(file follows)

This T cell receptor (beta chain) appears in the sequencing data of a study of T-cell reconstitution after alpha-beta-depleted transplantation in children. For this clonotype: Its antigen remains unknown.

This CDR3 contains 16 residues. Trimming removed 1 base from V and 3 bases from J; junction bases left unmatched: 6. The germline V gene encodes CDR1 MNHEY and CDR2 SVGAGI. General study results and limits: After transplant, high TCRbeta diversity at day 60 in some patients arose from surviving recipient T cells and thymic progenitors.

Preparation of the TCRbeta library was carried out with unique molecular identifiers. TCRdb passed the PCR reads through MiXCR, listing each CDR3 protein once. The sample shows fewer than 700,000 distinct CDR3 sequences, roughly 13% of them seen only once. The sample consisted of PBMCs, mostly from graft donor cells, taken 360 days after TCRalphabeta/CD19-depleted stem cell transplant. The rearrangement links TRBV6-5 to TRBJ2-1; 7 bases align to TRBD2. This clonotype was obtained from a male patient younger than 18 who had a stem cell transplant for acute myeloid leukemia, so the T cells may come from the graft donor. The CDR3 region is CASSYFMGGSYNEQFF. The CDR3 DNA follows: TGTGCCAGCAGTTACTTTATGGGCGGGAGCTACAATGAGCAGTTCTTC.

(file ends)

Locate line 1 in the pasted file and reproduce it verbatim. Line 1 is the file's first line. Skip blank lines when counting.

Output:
This T cell receptor (beta chain) appears in the sequencing data of a study of T-cell reconstitution after alpha-beta-depleted transplantation in children. For this clonotype: Its antigen remains unknown.